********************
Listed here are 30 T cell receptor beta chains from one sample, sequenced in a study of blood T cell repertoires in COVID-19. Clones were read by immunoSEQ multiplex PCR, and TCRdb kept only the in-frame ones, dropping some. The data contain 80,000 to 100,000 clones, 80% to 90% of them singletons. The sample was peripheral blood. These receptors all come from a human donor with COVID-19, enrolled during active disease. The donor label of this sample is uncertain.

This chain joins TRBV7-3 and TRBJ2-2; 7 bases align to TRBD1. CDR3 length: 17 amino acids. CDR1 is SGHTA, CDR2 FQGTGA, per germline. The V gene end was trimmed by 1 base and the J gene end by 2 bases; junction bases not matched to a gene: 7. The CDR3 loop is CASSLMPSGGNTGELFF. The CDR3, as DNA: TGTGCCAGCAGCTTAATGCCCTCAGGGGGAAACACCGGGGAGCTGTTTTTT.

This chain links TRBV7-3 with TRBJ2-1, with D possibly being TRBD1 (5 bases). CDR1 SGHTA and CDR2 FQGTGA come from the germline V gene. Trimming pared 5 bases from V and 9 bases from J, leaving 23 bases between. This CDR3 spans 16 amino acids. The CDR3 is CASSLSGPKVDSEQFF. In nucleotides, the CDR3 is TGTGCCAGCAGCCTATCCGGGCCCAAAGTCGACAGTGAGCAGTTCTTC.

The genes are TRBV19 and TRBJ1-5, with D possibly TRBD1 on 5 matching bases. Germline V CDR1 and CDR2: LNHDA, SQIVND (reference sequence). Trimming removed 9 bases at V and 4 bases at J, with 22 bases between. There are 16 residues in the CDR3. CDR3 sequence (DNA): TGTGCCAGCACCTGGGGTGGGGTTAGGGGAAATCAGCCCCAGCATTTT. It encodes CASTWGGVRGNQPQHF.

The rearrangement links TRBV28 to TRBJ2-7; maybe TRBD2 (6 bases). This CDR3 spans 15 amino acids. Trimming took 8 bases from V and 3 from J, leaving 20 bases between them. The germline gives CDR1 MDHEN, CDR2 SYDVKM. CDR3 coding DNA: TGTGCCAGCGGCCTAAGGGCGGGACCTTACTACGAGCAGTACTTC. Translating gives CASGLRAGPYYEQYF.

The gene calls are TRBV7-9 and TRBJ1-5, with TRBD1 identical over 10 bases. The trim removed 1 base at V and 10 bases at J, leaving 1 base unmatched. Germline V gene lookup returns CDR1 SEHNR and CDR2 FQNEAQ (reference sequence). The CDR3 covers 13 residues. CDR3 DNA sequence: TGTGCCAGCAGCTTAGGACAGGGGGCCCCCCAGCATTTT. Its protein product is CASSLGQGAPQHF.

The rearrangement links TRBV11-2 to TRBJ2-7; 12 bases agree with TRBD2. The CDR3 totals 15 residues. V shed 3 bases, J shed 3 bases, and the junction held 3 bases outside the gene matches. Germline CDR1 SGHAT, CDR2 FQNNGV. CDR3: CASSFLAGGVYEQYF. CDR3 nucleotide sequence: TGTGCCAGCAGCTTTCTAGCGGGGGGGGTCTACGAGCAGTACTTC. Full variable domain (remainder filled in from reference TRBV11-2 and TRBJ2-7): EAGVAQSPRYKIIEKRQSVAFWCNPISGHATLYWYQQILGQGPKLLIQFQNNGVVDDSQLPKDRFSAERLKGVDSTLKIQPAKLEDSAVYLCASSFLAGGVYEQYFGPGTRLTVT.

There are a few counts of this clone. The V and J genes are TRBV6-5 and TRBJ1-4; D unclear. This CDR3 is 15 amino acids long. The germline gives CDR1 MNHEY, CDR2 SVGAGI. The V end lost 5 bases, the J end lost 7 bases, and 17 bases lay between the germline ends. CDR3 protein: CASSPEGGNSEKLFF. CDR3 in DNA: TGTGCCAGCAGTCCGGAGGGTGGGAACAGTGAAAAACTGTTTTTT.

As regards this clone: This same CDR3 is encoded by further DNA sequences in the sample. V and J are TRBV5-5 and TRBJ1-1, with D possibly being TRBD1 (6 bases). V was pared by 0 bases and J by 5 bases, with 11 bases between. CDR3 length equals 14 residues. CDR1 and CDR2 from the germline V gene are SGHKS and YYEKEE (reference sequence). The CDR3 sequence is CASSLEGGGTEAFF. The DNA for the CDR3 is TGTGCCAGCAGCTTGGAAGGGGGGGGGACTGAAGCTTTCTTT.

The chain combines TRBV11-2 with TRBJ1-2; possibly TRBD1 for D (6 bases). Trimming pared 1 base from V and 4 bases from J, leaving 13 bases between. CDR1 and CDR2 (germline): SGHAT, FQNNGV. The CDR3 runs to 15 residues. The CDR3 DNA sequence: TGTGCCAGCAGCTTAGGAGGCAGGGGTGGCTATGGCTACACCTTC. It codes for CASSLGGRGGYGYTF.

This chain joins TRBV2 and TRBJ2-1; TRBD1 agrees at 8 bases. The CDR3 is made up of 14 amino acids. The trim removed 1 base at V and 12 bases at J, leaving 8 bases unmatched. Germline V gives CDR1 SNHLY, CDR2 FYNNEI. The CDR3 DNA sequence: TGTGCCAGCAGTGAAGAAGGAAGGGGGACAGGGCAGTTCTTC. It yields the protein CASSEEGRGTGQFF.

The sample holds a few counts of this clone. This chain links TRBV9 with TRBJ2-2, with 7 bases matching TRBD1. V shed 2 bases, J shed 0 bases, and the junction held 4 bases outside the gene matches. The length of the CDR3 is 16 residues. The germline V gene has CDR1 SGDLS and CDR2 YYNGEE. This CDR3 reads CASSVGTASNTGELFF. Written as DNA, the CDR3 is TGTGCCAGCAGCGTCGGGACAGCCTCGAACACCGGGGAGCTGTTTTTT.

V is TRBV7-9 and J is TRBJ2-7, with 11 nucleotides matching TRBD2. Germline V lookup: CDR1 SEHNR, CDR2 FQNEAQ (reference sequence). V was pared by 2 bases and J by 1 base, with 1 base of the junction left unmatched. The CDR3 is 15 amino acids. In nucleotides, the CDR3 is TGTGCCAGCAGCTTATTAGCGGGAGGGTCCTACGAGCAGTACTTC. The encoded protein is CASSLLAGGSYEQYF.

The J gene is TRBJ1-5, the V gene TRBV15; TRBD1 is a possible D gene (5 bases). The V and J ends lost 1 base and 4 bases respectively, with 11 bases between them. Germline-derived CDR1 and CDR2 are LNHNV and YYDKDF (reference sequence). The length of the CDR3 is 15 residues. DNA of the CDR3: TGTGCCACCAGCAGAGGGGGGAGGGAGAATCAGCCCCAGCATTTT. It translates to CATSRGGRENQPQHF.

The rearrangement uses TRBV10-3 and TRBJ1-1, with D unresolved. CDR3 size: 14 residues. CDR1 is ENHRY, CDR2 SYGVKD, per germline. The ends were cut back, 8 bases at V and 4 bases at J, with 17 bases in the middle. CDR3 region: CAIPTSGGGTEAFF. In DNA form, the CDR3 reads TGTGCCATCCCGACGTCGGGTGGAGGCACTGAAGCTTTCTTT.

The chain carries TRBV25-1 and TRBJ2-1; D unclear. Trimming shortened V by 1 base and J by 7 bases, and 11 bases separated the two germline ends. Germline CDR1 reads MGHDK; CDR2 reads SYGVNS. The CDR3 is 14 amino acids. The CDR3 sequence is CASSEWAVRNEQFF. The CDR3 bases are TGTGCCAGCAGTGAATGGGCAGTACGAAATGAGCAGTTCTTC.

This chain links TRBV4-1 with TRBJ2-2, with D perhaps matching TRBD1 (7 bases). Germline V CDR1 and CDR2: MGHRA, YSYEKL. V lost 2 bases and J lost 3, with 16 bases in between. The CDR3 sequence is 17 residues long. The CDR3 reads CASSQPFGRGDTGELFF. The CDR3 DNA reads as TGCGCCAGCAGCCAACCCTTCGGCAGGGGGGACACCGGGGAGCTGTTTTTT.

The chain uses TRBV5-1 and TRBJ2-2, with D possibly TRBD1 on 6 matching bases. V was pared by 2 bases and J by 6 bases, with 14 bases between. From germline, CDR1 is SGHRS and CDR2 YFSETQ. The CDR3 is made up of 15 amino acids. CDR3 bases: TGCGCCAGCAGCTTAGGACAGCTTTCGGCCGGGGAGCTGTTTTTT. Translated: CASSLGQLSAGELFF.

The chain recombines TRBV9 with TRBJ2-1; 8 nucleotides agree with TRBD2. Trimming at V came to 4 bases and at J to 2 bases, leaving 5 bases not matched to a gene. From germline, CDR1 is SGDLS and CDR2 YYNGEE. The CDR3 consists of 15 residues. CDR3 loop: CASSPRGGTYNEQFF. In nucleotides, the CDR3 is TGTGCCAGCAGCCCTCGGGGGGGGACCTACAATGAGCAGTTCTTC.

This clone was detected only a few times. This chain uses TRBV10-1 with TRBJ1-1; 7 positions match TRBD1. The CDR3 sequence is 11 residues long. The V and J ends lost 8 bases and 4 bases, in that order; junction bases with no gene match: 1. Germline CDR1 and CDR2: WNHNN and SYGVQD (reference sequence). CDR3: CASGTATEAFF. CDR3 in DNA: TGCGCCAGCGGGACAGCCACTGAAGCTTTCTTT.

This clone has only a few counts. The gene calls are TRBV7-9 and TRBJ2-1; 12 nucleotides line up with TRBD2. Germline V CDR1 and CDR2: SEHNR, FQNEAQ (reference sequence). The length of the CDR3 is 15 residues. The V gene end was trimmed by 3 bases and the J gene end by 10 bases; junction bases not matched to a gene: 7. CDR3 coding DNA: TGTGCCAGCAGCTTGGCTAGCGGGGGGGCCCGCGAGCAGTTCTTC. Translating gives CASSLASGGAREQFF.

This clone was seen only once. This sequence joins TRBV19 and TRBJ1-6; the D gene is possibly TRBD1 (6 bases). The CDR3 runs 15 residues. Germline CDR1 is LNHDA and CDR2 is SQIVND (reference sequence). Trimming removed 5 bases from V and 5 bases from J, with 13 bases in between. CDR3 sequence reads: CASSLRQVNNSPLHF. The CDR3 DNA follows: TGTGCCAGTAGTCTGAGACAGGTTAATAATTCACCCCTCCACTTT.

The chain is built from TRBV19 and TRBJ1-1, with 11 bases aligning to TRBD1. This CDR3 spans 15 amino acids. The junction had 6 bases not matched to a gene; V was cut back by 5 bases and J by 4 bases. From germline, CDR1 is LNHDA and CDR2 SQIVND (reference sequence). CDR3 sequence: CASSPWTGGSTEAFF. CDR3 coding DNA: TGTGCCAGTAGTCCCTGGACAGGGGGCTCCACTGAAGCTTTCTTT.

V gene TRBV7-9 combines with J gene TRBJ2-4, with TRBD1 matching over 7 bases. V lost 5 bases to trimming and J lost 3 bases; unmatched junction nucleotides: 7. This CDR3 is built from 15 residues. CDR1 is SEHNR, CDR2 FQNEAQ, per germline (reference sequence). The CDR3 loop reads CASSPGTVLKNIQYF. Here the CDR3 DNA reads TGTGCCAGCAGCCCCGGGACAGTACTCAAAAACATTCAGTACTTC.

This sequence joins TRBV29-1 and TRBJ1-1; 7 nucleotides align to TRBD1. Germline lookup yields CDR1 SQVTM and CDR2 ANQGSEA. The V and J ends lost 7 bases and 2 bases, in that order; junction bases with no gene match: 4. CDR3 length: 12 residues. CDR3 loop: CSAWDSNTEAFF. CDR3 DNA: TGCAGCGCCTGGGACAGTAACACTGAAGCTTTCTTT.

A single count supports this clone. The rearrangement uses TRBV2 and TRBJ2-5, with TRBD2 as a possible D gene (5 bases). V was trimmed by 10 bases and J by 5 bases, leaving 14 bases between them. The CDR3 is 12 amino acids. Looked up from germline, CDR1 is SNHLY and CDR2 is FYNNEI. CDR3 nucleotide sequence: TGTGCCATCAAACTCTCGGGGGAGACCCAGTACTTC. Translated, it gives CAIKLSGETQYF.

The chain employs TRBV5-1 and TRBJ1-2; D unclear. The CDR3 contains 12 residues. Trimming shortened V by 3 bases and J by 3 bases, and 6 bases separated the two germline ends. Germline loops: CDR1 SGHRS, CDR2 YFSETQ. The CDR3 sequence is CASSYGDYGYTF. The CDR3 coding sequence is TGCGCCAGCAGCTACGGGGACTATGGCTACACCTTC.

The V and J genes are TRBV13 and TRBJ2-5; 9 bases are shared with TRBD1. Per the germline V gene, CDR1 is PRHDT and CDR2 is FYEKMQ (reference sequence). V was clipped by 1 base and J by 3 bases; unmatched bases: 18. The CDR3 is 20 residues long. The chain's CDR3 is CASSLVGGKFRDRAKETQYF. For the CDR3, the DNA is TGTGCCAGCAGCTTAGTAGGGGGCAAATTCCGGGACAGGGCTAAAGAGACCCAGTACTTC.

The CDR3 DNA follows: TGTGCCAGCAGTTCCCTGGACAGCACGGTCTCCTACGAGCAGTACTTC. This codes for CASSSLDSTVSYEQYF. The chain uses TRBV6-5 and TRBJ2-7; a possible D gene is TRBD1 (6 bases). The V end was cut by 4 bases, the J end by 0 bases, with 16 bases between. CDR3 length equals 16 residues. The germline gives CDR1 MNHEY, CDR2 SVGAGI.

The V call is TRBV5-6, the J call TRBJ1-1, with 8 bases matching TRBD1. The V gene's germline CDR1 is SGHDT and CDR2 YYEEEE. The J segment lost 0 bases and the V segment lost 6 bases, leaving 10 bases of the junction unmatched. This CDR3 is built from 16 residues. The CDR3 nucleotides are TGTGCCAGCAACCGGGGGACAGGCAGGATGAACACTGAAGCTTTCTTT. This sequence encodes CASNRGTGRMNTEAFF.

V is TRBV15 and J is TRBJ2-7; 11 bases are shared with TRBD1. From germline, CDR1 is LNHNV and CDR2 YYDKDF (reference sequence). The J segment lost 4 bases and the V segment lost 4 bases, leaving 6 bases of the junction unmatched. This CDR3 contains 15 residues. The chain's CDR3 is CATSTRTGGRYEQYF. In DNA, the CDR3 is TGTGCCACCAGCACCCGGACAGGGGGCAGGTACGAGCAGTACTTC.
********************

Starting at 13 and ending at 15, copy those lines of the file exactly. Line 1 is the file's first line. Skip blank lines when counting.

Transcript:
V is TRBV7-9 and J is TRBJ2-7, with 11 nucleotides matching TRBD2. Germline V lookup: CDR1 SEHNR, CDR2 FQNEAQ (reference sequence). V was pared by 2 bases and J by 1 base, with 1 base of the junction left unmatched. The CDR3 is 15 amino acids. In nucleotides, the CDR3 is TGTGCCAGCAGCTTATTAGCGGGAGGGTCCTACGAGCAGTACTTC. The encoded protein is CASSLLAGGSYEQYF.

The J gene is TRBJ1-5, the V gene TRBV15; TRBD1 is a possible D gene (5 bases). The V and J ends lost 1 base and 4 bases respectively, with 11 bases between them. Germline-derived CDR1 and CDR2 are LNHNV and YYDKDF (reference sequence). The length of the CDR3 is 15 residues. DNA of the CDR3: TGTGCCACCAGCAGAGGGGGGAGGGAGAATCAGCCCCAGCATTTT. It translates to CATSRGGRENQPQHF.

The rearrangement uses TRBV10-3 and TRBJ1-1, with D unresolved. CDR3 size: 14 residues. CDR1 is ENHRY, CDR2 SYGVKD, per germline. The ends were cut back, 8 bases at V and 4 bases at J, with 17 bases in the middle. CDR3 region: CAIPTSGGGTEAFF. In DNA form, the CDR3 reads TGTGCCATCCCGACGTCGGGTGGAGGCACTGAAGCTTTCTTT.